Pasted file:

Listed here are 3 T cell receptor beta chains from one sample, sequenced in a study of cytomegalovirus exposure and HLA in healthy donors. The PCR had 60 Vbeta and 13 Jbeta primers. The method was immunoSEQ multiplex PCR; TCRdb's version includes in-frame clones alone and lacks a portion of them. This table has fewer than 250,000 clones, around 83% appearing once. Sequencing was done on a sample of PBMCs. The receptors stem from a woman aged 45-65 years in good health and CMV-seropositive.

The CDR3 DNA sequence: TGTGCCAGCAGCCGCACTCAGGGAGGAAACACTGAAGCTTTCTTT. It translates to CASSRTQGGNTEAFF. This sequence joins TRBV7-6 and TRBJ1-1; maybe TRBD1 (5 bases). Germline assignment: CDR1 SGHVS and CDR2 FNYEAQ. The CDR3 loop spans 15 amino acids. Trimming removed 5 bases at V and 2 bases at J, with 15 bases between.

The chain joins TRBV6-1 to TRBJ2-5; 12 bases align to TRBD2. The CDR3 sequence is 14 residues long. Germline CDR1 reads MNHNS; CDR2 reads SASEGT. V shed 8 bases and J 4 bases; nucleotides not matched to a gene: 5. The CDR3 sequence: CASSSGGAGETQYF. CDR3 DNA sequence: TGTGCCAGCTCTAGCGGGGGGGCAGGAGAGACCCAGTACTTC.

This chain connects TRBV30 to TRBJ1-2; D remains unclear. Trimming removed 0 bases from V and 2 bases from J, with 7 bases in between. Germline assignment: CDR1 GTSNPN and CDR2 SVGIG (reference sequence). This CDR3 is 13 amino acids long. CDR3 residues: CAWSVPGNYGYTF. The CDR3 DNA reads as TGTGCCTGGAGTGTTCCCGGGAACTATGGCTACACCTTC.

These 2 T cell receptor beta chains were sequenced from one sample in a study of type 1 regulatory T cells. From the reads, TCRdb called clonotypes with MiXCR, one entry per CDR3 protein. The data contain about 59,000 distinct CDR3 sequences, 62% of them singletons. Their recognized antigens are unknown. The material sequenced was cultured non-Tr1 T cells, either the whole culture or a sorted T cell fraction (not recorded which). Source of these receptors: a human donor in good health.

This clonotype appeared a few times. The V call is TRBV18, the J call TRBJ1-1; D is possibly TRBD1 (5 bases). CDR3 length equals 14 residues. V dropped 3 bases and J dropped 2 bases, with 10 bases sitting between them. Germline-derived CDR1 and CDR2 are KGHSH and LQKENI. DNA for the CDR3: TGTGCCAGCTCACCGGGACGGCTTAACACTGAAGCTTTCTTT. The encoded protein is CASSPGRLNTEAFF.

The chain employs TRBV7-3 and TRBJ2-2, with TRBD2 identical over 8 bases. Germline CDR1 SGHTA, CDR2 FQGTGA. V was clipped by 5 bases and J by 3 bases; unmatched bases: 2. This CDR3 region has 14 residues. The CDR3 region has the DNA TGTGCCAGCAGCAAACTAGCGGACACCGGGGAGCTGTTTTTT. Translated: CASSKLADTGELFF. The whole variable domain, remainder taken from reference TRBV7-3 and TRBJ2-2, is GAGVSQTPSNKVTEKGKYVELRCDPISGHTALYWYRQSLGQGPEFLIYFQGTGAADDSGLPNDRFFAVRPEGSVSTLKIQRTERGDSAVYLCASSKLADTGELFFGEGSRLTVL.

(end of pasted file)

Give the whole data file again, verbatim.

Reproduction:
Listed here are 3 T cell receptor beta chains from one sample, sequenced in a study of cytomegalovirus exposure and HLA in healthy donors. The PCR had 60 Vbeta and 13 Jbeta primers. The method was immunoSEQ multiplex PCR; TCRdb's version includes in-frame clones alone and lacks a portion of them. This table has fewer than 250,000 clones, around 83% appearing once. Sequencing was done on a sample of PBMCs. The receptors stem from a woman aged 45-65 years in good health and CMV-seropositive.

The CDR3 DNA sequence: TGTGCCAGCAGCCGCACTCAGGGAGGAAACACTGAAGCTTTCTTT. It translates to CASSRTQGGNTEAFF. This sequence joins TRBV7-6 and TRBJ1-1; maybe TRBD1 (5 bases). Germline assignment: CDR1 SGHVS and CDR2 FNYEAQ. The CDR3 loop spans 15 amino acids. Trimming removed 5 bases at V and 2 bases at J, with 15 bases between.

The chain joins TRBV6-1 to TRBJ2-5; 12 bases align to TRBD2. The CDR3 sequence is 14 residues long. Germline CDR1 reads MNHNS; CDR2 reads SASEGT. V shed 8 bases and J 4 bases; nucleotides not matched to a gene: 5. The CDR3 sequence: CASSSGGAGETQYF. CDR3 DNA sequence: TGTGCCAGCTCTAGCGGGGGGGCAGGAGAGACCCAGTACTTC.

This chain connects TRBV30 to TRBJ1-2; D remains unclear. Trimming removed 0 bases from V and 2 bases from J, with 7 bases in between. Germline assignment: CDR1 GTSNPN and CDR2 SVGIG (reference sequence). This CDR3 is 13 amino acids long. CDR3 residues: CAWSVPGNYGYTF. The CDR3 DNA reads as TGTGCCTGGAGTGTTCCCGGGAACTATGGCTACACCTTC.

These 2 T cell receptor beta chains were sequenced from one sample in a study of type 1 regulatory T cells. From the reads, TCRdb called clonotypes with MiXCR, one entry per CDR3 protein. The data contain about 59,000 distinct CDR3 sequences, 62% of them singletons. Their recognized antigens are unknown. The material sequenced was cultured non-Tr1 T cells, either the whole culture or a sorted T cell fraction (not recorded which). Source of these receptors: a human donor in good health.

This clonotype appeared a few times. The V call is TRBV18, the J call TRBJ1-1; D is possibly TRBD1 (5 bases). CDR3 length equals 14 residues. V dropped 3 bases and J dropped 2 bases, with 10 bases sitting between them. Germline-derived CDR1 and CDR2 are KGHSH and LQKENI. DNA for the CDR3: TGTGCCAGCTCACCGGGACGGCTTAACACTGAAGCTTTCTTT. The encoded protein is CASSPGRLNTEAFF.

The chain employs TRBV7-3 and TRBJ2-2, with TRBD2 identical over 8 bases. Germline CDR1 SGHTA, CDR2 FQGTGA. V was clipped by 5 bases and J by 3 bases; unmatched bases: 2. This CDR3 region has 14 residues. The CDR3 region has the DNA TGTGCCAGCAGCAAACTAGCGGACACCGGGGAGCTGTTTTTT. Translated: CASSKLADTGELFF. The whole variable domain, remainder taken from reference TRBV7-3 and TRBJ2-2, is GAGVSQTPSNKVTEKGKYVELRCDPISGHTALYWYRQSLGQGPEFLIYFQGTGAADDSGLPNDRFFAVRPEGSVSTLKIQRTERGDSAVYLCASSKLADTGELFFGEGSRLTVL.